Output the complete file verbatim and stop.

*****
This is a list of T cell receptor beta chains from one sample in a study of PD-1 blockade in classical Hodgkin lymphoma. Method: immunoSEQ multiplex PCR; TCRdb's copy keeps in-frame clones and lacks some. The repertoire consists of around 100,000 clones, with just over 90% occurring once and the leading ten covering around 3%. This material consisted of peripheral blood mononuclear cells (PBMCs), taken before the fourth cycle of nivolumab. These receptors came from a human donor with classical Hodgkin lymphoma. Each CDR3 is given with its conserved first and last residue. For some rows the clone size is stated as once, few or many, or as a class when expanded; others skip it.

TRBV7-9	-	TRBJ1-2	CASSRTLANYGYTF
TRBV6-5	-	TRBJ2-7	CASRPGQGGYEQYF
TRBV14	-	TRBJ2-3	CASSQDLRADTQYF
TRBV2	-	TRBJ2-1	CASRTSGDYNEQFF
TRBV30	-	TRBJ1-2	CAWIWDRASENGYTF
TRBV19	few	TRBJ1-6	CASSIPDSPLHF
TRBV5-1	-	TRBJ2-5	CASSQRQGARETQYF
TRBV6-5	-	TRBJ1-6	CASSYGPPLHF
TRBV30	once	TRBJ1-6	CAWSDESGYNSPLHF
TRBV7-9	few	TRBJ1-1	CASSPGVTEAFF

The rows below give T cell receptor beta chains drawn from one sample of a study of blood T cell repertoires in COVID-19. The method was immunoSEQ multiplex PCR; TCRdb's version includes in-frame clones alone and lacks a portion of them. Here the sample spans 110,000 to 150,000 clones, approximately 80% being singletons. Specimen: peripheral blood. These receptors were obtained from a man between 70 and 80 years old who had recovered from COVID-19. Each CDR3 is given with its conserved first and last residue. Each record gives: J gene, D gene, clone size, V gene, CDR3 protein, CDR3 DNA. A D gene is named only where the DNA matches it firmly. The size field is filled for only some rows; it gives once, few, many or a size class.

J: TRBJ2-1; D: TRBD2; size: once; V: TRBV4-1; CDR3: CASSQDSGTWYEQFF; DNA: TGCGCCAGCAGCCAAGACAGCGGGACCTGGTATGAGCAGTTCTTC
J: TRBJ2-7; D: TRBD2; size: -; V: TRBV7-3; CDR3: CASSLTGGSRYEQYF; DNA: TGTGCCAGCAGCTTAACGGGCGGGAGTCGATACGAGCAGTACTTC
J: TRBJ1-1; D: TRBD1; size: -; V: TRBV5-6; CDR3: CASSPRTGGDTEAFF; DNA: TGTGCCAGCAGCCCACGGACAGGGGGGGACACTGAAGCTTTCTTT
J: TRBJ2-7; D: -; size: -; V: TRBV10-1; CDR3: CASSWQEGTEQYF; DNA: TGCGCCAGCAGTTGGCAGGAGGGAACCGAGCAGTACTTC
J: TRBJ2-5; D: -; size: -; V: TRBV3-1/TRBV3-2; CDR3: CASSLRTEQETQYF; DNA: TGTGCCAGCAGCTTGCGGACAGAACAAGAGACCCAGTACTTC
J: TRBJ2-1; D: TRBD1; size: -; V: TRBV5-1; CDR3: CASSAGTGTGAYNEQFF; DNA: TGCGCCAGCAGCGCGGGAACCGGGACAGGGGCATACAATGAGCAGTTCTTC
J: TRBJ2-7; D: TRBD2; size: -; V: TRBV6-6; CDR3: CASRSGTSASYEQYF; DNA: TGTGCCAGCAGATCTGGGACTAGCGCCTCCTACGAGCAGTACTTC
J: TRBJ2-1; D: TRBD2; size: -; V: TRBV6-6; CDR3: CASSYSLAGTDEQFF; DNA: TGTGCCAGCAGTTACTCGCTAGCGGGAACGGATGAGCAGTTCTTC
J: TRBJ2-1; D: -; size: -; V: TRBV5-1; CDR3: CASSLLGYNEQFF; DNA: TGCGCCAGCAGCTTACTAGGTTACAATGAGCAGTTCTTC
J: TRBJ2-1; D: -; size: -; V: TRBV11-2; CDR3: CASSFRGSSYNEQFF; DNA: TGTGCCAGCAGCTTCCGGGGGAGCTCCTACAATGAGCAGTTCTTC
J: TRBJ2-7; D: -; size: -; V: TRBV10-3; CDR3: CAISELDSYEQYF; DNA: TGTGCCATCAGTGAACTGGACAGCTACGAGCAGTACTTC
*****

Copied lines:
This is a list of T cell receptor beta chains from one sample in a study of PD-1 blockade in classical Hodgkin lymphoma. Method: immunoSEQ multiplex PCR; TCRdb's copy keeps in-frame clones and lacks some. The repertoire consists of around 100,000 clones, with just over 90% occurring once and the leading ten covering around 3%. This material consisted of peripheral blood mononuclear cells (PBMCs), taken before the fourth cycle of nivolumab. These receptors came from a human donor with classical Hodgkin lymphoma. Each CDR3 is given with its conserved first and last residue. For some rows the clone size is stated as once, few or many, or as a class when expanded; others skip it.

TRBV7-9	-	TRBJ1-2	CASSRTLANYGYTF
TRBV6-5	-	TRBJ2-7	CASRPGQGGYEQYF
TRBV14	-	TRBJ2-3	CASSQDLRADTQYF
TRBV2	-	TRBJ2-1	CASRTSGDYNEQFF
TRBV30	-	TRBJ1-2	CAWIWDRASENGYTF
TRBV19	few	TRBJ1-6	CASSIPDSPLHF
TRBV5-1	-	TRBJ2-5	CASSQRQGARETQYF
TRBV6-5	-	TRBJ1-6	CASSYGPPLHF
TRBV30	once	TRBJ1-6	CAWSDESGYNSPLHF
TRBV7-9	few	TRBJ1-1	CASSPGVTEAFF

The rows below give T cell receptor beta chains drawn from one sample of a study of blood T cell repertoires in COVID-19. The method was immunoSEQ multiplex PCR; TCRdb's version includes in-frame clones alone and lacks a portion of them. Here the sample spans 110,000 to 150,000 clones, approximately 80% being singletons. Specimen: peripheral blood. These receptors were obtained from a man between 70 and 80 years old who had recovered from COVID-19. Each CDR3 is given with its conserved first and last residue. Each record gives: J gene, D gene, clone size, V gene, CDR3 protein, CDR3 DNA. A D gene is named only where the DNA matches it firmly. The size field is filled for only some rows; it gives once, few, many or a size class.

J: TRBJ2-1; D: TRBD2; size: once; V: TRBV4-1; CDR3: CASSQDSGTWYEQFF; DNA: TGCGCCAGCAGCCAAGACAGCGGGACCTGGTATGAGCAGTTCTTC
J: TRBJ2-7; D: TRBD2; size: -; V: TRBV7-3; CDR3: CASSLTGGSRYEQYF; DNA: TGTGCCAGCAGCTTAACGGGCGGGAGTCGATACGAGCAGTACTTC
J: TRBJ1-1; D: TRBD1; size: -; V: TRBV5-6; CDR3: CASSPRTGGDTEAFF; DNA: TGTGCCAGCAGCCCACGGACAGGGGGGGACACTGAAGCTTTCTTT
J: TRBJ2-7; D: -; size: -; V: TRBV10-1; CDR3: CASSWQEGTEQYF; DNA: TGCGCCAGCAGTTGGCAGGAGGGAACCGAGCAGTACTTC
J: TRBJ2-5; D: -; size: -; V: TRBV3-1/TRBV3-2; CDR3: CASSLRTEQETQYF; DNA: TGTGCCAGCAGCTTGCGGACAGAACAAGAGACCCAGTACTTC
J: TRBJ2-1; D: TRBD1; size: -; V: TRBV5-1; CDR3: CASSAGTGTGAYNEQFF; DNA: TGCGCCAGCAGCGCGGGAACCGGGACAGGGGCATACAATGAGCAGTTCTTC
J: TRBJ2-7; D: TRBD2; size: -; V: TRBV6-6; CDR3: CASRSGTSASYEQYF; DNA: TGTGCCAGCAGATCTGGGACTAGCGCCTCCTACGAGCAGTACTTC
J: TRBJ2-1; D: TRBD2; size: -; V: TRBV6-6; CDR3: CASSYSLAGTDEQFF; DNA: TGTGCCAGCAGTTACTCGCTAGCGGGAACGGATGAGCAGTTCTTC
J: TRBJ2-1; D: -; size: -; V: TRBV5-1; CDR3: CASSLLGYNEQFF; DNA: TGCGCCAGCAGCTTACTAGGTTACAATGAGCAGTTCTTC
J: TRBJ2-1; D: -; size: -; V: TRBV11-2; CDR3: CASSFRGSSYNEQFF; DNA: TGTGCCAGCAGCTTCCGGGGGAGCTCCTACAATGAGCAGTTCTTC
J: TRBJ2-7; D: -; size: -; V: TRBV10-3; CDR3: CAISELDSYEQYF; DNA: TGTGCCATCAGTGAACTGGACAGCTACGAGCAGTACTTC